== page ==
June 28, 1902– A Connecticut Yankee, Babes In Arms, The Boys From Syracuse, Pal Joey, Oklahoma!, Carousel, South Pacific, The King & I, Do I Hear A Waltz?, The Sound Of Music, disparate musicals all with the credit: Music by Richard Rodgers. I am certain that at least one of his famous musicals has touched your life.
In a career that last over half a century Rodgers composed wonderfully singable, danceable melodies that even today in the second decade of the 21st century nearly everyone recognizes. Plus, when you add the add the names his 2 main lyricists, Lorenz Hart & Oscar Hammerstein II, there is the evolution of American musical comedy into one of the most important an art forms of modern culture, where plot, singing & dancing were closely integrated & the stories explore serious, often heartbreaking, themes, uninterrupted from triumph to triumph, decade after decade.
Rodgers’ musicals & films won him a lot of awards for his mantle. Oklahoma! won the Pulitzer Prize in 1944 & South Pacific earned the Pulitzer in 1950. He received 8 Tony Awards & an Academy Award. His shows have gathered an astonishing 38 Tonys, 15 Oscars & 4 Grammys.
Rodgers’ career can be viewed in 3 phases: his collaborations with Hart from 1918 until shortly before Hart’s death in 1943; his musicals with Hammerstein from 1942 until Mr. Hammerstein’s death in 1960, & his less collection collaborations after 1960.
“Hart was much gayer & lighter than Hammerstein. He was inclined to be cynical, where Hammerstein never was. He was more sentimental & so the music had to be more sentimental. It wouldn’t have been natural for Hart to write Oklahoma! any more than it would have been natural for Hammerstein to write Pal Joey.”
His work with Hart & Hammerstein were both successful, but his contributions to the growth of musical theatre were history making in the Rodgers & Hammerstein partnership. Most musicals of the 1920’s & 1930’s, had silly, improbable stories with pretty boys girls bursting into songs & soft-shoe dancing, but Rodgers & Hammerstein musicals strove brought full-dimensional characters, probable plots, & imaginatively choreographed ballets that moved the plat forward.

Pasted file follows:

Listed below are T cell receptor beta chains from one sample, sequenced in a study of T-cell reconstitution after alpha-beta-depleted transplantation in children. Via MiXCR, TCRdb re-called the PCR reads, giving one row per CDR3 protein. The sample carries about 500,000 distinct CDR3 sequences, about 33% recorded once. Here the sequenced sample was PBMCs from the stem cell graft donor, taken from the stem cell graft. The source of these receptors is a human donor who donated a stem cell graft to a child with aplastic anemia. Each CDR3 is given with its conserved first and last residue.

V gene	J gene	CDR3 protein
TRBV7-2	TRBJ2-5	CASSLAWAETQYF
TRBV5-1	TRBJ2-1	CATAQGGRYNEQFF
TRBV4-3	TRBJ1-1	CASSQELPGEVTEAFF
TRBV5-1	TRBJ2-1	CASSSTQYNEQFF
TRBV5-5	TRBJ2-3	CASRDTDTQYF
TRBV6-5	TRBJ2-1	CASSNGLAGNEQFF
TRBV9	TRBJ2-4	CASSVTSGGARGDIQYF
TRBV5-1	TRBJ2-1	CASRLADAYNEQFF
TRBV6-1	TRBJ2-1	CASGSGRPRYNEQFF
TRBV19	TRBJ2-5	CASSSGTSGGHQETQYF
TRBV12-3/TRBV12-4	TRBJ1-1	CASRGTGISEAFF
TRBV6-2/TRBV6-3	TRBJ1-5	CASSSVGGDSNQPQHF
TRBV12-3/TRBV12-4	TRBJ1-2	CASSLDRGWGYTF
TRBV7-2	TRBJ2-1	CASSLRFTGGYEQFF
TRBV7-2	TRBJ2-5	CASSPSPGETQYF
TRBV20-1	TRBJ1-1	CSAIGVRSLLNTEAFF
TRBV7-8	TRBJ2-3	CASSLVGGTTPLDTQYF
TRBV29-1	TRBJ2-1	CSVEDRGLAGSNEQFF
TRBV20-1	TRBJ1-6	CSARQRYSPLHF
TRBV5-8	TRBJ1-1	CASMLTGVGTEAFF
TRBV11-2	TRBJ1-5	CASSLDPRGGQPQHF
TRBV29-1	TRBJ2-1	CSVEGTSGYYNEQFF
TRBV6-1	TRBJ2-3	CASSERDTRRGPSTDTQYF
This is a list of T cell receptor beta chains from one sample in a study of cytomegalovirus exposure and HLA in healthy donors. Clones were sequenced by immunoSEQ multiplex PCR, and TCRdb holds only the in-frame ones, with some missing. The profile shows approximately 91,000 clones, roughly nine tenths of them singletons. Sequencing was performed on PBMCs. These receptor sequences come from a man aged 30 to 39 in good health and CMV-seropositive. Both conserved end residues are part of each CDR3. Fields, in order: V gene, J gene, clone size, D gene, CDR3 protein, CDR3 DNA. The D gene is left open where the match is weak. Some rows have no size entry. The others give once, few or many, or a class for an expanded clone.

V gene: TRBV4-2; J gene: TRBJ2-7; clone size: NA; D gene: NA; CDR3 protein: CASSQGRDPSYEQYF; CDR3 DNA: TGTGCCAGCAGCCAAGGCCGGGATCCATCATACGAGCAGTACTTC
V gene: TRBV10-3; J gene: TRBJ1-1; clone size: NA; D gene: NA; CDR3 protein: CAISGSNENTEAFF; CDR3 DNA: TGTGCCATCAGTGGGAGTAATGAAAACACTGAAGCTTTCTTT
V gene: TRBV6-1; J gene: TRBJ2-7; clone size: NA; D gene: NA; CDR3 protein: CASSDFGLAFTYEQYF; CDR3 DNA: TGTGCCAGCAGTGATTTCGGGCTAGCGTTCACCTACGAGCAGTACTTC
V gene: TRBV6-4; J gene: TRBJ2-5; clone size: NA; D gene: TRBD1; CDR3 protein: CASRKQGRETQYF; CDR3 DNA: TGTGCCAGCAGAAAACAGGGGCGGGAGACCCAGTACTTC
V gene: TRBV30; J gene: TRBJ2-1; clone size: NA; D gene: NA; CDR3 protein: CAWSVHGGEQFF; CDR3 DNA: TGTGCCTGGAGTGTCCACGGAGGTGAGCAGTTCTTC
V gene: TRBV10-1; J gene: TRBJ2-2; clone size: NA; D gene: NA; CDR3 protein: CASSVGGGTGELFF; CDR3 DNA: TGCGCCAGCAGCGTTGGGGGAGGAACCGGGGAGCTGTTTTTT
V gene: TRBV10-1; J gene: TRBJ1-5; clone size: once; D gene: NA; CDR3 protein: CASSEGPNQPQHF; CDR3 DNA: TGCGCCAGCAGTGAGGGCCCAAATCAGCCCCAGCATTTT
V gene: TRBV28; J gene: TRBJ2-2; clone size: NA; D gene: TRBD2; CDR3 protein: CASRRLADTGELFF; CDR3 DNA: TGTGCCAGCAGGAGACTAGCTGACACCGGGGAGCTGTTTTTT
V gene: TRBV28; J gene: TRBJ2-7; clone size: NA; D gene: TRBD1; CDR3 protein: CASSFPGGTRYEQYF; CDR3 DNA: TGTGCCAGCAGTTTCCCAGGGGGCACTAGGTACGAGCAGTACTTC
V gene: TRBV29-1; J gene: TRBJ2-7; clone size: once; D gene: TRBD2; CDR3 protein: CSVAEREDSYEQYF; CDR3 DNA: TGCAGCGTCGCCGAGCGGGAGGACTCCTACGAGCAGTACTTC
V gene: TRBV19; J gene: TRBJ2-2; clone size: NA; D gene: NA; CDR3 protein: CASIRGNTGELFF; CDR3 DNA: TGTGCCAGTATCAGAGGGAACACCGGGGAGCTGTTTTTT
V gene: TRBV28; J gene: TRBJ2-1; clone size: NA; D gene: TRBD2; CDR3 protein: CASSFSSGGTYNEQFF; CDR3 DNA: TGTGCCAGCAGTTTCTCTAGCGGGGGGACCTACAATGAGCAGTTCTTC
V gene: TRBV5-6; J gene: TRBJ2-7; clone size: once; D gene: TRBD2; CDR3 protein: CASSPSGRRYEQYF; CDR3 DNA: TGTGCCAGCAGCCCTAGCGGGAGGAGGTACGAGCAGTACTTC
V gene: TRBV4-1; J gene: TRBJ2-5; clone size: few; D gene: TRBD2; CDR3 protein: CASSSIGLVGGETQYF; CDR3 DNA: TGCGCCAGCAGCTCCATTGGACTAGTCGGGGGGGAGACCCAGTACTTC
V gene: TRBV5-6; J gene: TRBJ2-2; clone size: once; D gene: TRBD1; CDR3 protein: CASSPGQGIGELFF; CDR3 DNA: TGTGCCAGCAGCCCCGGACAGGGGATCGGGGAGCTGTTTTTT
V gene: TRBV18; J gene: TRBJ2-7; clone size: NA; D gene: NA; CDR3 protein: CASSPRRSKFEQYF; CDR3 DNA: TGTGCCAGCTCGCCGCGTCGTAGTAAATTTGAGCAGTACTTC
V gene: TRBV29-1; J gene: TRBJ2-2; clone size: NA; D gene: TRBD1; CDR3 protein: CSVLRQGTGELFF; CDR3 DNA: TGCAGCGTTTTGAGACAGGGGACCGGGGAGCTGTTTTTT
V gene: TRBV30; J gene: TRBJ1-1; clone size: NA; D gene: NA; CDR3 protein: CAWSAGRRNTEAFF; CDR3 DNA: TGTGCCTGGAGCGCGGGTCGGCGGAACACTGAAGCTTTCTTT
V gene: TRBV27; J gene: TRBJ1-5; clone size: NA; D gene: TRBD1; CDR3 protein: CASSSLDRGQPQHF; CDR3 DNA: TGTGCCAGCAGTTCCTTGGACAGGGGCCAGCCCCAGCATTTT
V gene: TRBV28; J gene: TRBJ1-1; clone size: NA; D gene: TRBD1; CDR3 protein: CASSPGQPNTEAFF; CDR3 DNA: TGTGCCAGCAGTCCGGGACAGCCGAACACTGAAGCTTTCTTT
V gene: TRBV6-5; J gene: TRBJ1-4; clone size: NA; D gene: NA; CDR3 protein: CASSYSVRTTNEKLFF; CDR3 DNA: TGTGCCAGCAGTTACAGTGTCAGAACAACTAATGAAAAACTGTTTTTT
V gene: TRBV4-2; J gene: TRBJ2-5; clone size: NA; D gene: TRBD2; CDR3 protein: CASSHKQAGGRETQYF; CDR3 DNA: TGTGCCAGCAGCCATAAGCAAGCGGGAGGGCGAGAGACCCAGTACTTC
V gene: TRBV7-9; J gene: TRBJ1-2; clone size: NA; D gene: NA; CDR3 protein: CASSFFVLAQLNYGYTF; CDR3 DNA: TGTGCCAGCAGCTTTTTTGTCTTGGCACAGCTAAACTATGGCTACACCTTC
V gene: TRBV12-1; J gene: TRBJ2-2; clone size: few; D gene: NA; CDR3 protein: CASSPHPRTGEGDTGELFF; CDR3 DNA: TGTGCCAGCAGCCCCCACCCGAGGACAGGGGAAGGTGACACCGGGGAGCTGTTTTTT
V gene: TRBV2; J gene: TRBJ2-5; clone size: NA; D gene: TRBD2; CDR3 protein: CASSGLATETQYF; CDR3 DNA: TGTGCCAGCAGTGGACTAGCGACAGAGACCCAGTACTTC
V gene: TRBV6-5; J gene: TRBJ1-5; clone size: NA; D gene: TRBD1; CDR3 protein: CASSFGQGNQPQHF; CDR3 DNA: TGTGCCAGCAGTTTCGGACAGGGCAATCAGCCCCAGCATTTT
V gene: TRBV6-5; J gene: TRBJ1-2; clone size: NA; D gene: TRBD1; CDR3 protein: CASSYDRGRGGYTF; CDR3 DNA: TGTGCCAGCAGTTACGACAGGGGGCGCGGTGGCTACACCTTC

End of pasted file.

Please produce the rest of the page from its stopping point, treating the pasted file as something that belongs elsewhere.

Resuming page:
Rodgers composed more than 1,500 songs, at least 85 of them regarded as standards, or popular classics: My Funny Valentine, The Lady Is A Tramp, Bewitched, Bothered & Bewildered, Oh, What A Beautiful Mornin‘, If I Loved You, Some Enchanted Evening, Getting To Know You, My Favorite Things, It Might As Well Be Spring.
42 different Rodgers musicals have had productions on Broadway, with numerous revivals, including this season with Allegro (1947) Off-Broadway & the Tony Award winning The King & I at Lincoln Center, which has been dedicated to reviving his works. Every night of the year, there is a Richard Rodger’s musical in production somewhere on the planet. 19 film versions were made of his shows. At several points on the 1940s & 1950s, there would be 3 or 4 of his shows playing on Broadway at once.
“I admit, with no modesty whatever, that not many people can do it. But when they say, ‘You’re a genius,’ I say, ‘No, it’s my job.'”
There are theatre tales of how he wrote tunes over breakfast & famed Broadway lyricist Alan J. Lerner has anecdote of telephoning Rodgers with a suggested song title of having him call back 5 minutes later with a whole tune. Rodgers was versatile enough to write music before the lyrics were fashioned, as he did with Hart), or after, as with Hammerstein. He could compose at any time of day, anywhere, with or without a piano.
After Hammerstein left this world in 1960, Rodgers wrote own lyrics for No Strings (1962), & worked with Stephen Sondheim on Do I Hear a Waltz? (1965), Two By Two (1970) with Martin Charnin, & Rex (1974) with Sheldon Harnick, but his later shows did not meet the same gigantic success as his work with the 2 famous collaborators.
I would like to have done several roles in Rodger’s catalog including Luther Billis in South Pacific or Lady Thiang in The King & I, but they seemed to have passed me by. My own experiences performing in his musicals included playing Ali Hakim in Oklahoma! In 1970 & as an off-stage nun & party guest in The Sound Of Music in summer stock in 1971. In 1979, I appeared in a revue called Rodgers & Hart, celebrating the great tunes of the team, packed with 98 songs, where a critic wrote:
“Rutledge provides the champagne fizz of an evening of sheer fun.”